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Insanity, Identity and EmpireImmigrants and institutional confinement in Australia and New Zealand, 1873-1910$
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Catharine Coleborne

Print publication date: 2015

Print ISBN-13: 9780719087240

Published to Manchester Scholarship Online: May 2016

DOI: 10.7228/manchester/9780719087240.001.0001

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Insanity and white femininity

Insanity and white femininity

women in the public asylums, 1860s–1900s

Chapter:
(p.139) Chapter Five Insanity and white femininity
Source:
Insanity, Identity and Empire
Author(s):

Catharine Coleborne

Publisher:
Manchester University Press
DOI:10.7228/manchester/9780719087240.003.0005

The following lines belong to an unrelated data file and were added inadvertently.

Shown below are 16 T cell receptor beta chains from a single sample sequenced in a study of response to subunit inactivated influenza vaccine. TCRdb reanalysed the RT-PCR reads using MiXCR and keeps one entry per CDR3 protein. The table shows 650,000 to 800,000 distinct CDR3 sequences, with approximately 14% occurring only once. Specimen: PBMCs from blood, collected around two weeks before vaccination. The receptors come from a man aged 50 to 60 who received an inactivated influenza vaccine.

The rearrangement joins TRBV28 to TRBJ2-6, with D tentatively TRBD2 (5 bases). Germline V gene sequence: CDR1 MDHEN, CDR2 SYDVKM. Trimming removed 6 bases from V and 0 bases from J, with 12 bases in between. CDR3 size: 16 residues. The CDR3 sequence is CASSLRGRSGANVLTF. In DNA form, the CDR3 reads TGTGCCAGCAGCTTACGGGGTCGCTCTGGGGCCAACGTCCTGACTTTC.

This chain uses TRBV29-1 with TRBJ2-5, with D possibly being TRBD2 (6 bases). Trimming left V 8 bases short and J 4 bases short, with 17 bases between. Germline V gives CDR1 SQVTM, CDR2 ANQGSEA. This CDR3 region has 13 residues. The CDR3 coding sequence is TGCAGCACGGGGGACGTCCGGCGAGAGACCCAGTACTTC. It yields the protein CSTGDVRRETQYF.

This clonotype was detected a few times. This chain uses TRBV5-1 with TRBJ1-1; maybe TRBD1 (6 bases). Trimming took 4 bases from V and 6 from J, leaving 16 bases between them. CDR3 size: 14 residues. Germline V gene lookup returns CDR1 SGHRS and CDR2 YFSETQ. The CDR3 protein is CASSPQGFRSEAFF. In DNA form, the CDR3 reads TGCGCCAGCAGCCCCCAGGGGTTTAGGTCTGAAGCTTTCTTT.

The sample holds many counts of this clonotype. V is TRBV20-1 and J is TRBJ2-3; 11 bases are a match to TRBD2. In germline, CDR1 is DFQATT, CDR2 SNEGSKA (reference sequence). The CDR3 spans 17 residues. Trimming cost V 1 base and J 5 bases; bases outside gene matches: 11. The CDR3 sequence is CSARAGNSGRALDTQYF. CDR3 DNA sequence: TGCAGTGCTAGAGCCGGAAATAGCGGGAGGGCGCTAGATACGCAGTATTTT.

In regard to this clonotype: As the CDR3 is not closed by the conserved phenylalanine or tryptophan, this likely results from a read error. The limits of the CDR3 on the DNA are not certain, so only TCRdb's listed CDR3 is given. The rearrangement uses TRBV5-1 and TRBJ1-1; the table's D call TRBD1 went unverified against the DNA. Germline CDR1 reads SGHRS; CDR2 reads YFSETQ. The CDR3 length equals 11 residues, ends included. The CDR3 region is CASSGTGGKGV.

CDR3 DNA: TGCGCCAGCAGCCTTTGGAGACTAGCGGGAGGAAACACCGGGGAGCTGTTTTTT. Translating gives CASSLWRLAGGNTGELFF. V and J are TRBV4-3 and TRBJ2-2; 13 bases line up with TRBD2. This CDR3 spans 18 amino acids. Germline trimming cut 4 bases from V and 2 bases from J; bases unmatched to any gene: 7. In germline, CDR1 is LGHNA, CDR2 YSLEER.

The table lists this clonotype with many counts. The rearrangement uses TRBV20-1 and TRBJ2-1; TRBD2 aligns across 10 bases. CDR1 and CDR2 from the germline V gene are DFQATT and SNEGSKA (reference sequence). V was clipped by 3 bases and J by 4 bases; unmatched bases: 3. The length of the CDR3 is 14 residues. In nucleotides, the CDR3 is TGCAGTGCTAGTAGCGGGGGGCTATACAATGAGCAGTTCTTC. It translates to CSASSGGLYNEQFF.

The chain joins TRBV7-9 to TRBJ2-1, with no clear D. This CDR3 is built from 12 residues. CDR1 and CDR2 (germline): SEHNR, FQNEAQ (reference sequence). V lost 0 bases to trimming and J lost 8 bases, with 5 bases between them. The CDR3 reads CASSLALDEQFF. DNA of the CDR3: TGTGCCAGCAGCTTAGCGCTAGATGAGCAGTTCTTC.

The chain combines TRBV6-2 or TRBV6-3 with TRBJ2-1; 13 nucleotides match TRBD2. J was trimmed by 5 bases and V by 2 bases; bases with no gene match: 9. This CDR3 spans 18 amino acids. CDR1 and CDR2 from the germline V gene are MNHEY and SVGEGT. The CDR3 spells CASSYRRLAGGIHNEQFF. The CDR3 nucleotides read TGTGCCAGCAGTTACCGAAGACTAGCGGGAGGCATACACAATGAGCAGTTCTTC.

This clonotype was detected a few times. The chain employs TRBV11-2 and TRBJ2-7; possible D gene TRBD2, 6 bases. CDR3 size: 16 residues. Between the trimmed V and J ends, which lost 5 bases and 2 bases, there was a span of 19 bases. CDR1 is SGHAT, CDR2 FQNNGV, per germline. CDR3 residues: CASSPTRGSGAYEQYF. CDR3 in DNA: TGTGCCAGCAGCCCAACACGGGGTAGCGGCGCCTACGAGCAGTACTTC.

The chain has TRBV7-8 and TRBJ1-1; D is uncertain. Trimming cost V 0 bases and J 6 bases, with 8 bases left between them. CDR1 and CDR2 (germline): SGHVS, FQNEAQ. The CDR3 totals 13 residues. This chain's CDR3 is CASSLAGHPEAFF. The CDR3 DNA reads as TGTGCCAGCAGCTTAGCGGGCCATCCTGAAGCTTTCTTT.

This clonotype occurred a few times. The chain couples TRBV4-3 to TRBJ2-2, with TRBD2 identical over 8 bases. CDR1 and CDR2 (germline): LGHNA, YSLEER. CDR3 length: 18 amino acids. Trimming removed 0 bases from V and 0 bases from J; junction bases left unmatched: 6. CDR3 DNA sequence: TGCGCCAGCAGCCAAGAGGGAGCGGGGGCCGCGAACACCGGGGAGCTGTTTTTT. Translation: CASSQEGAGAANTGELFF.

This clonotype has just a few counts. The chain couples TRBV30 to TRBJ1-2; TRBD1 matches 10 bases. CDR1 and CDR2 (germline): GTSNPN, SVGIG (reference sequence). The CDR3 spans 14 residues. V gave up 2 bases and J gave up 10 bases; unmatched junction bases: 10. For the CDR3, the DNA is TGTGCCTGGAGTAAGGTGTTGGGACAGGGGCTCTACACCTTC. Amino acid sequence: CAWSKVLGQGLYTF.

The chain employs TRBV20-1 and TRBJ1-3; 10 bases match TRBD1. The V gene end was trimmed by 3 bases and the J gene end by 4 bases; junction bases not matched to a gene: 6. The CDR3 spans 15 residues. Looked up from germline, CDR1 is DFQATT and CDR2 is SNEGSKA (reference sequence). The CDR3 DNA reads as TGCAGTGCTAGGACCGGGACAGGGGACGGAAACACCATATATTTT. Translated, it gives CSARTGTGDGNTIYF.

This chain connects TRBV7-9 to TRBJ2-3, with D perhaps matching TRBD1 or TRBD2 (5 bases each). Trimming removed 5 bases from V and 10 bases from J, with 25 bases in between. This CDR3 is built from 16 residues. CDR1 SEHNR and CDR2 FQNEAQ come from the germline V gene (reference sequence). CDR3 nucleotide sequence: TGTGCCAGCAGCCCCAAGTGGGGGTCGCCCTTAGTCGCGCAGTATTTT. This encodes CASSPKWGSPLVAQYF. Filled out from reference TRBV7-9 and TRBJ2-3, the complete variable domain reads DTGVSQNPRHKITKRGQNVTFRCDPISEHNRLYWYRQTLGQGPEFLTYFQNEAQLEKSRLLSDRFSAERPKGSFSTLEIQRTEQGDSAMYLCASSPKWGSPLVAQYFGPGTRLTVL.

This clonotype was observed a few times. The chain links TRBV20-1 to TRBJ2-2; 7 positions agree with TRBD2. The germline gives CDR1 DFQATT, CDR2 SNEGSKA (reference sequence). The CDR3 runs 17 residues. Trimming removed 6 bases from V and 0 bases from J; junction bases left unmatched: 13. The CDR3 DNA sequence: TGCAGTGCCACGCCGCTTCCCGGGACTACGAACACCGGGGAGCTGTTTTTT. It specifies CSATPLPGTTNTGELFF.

This chapter argues that ethnicity found expression through gender in the patient case records, and it uses the tool of gender to explore the function and representation of ethnicity, at the same time finding out more about constructions and expectations of femininity for nineteenth-century female inmates and their doctors, through both quantitative and qualitative evidence. Read together, chapters four and five show gender in relationship and tease out some of the dominant strands of historiographical inquiry about gender and asylum confinement over the past few decades. In particular, it shows that some recurring themes/aspects of the case record material require further explication in the colonial context, such as the emphasis on reproductive health and the presence of imbecile women.

Keywords:   Femininity, colonialism, class, sexuality, diagnosis, occupation, disease, ethnicity, domesticity, vagrancy

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